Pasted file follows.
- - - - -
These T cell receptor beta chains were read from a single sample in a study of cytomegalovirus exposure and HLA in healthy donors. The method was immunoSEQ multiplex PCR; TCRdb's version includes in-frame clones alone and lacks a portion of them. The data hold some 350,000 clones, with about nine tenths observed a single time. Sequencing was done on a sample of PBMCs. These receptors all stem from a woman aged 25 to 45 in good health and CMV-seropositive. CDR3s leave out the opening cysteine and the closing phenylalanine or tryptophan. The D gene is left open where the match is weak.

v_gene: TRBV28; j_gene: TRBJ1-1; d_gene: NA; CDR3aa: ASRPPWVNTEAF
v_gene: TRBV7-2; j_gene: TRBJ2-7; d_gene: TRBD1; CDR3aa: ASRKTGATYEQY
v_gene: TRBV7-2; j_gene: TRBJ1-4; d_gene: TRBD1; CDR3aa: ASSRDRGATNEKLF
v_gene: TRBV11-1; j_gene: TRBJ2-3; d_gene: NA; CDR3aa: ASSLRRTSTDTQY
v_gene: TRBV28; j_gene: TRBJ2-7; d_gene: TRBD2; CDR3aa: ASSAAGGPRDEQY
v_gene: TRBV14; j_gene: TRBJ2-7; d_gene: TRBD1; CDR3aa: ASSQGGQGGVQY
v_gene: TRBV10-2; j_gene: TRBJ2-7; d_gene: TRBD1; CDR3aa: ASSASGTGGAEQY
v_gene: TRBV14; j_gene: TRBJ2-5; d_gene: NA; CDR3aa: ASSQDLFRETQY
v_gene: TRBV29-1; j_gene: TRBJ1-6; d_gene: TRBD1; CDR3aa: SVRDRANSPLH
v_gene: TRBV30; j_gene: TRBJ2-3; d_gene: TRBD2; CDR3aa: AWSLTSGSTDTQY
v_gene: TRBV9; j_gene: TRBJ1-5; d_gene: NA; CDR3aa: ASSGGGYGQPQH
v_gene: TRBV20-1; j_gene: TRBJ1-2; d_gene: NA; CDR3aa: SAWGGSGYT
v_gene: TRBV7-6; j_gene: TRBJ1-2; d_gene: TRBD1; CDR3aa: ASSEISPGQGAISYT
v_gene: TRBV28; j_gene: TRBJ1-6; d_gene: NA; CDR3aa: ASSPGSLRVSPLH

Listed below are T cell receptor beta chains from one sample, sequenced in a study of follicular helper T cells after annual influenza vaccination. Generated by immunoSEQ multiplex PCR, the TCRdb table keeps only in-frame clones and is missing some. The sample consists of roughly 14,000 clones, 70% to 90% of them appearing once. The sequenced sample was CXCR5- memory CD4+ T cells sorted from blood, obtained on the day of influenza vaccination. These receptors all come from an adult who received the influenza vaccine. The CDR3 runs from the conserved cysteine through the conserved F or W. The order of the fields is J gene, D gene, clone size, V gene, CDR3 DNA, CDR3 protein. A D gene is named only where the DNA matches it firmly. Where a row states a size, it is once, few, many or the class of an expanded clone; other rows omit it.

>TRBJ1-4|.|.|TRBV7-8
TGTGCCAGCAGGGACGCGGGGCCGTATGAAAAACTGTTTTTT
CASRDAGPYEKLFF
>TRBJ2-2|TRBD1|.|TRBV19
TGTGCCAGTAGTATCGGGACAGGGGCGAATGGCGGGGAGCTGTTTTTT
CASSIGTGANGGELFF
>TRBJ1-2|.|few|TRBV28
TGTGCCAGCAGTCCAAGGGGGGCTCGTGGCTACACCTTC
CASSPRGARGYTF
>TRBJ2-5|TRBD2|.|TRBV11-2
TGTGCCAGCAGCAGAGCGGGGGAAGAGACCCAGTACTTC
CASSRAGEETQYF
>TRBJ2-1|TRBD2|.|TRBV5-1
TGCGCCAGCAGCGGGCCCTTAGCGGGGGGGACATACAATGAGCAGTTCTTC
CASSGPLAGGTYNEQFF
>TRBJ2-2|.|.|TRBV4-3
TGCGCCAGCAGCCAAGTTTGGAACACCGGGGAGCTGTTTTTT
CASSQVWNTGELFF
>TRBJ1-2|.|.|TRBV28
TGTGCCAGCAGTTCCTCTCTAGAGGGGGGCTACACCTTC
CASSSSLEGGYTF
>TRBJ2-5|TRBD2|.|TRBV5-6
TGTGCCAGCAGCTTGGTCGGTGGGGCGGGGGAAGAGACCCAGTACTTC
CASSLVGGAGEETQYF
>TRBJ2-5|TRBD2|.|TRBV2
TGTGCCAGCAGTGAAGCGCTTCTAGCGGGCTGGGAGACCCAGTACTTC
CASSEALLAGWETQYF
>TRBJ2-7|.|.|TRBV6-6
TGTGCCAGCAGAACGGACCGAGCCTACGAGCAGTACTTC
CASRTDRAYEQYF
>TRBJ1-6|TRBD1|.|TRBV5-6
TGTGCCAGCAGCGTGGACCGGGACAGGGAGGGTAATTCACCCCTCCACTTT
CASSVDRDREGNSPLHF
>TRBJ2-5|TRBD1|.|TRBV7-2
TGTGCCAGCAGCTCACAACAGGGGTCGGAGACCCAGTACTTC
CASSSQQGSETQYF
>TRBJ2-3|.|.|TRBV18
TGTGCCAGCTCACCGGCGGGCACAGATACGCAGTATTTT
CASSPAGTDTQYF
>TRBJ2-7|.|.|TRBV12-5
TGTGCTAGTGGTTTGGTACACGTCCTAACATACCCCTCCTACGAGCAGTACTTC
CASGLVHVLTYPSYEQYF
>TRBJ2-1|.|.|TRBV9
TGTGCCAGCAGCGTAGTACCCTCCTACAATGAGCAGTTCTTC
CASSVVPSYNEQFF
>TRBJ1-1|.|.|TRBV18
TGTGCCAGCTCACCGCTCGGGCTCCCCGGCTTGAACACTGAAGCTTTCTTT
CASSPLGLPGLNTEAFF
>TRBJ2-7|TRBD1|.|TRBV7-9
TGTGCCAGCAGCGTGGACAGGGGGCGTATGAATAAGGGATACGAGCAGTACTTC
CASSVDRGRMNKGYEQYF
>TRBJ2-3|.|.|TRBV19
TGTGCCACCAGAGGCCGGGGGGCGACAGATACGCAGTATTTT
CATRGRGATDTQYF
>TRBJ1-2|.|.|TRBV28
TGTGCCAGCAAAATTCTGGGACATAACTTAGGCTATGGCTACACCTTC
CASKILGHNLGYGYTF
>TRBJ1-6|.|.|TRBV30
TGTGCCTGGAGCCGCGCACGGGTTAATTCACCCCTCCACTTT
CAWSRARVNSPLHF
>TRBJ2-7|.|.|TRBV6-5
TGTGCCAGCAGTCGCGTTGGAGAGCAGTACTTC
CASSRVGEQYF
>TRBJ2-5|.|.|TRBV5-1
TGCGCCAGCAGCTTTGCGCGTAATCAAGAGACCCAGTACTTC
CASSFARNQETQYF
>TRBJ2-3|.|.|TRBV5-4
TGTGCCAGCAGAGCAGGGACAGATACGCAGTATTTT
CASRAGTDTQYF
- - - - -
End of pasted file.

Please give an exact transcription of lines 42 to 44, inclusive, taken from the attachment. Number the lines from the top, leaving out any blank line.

TGTGCCAGCAGTGAAGCGCTTCTAGCGGGCTGGGAGACCCAGTACTTC
CASSEALLAGWETQYF
>TRBJ2-7|.|.|TRBV6-6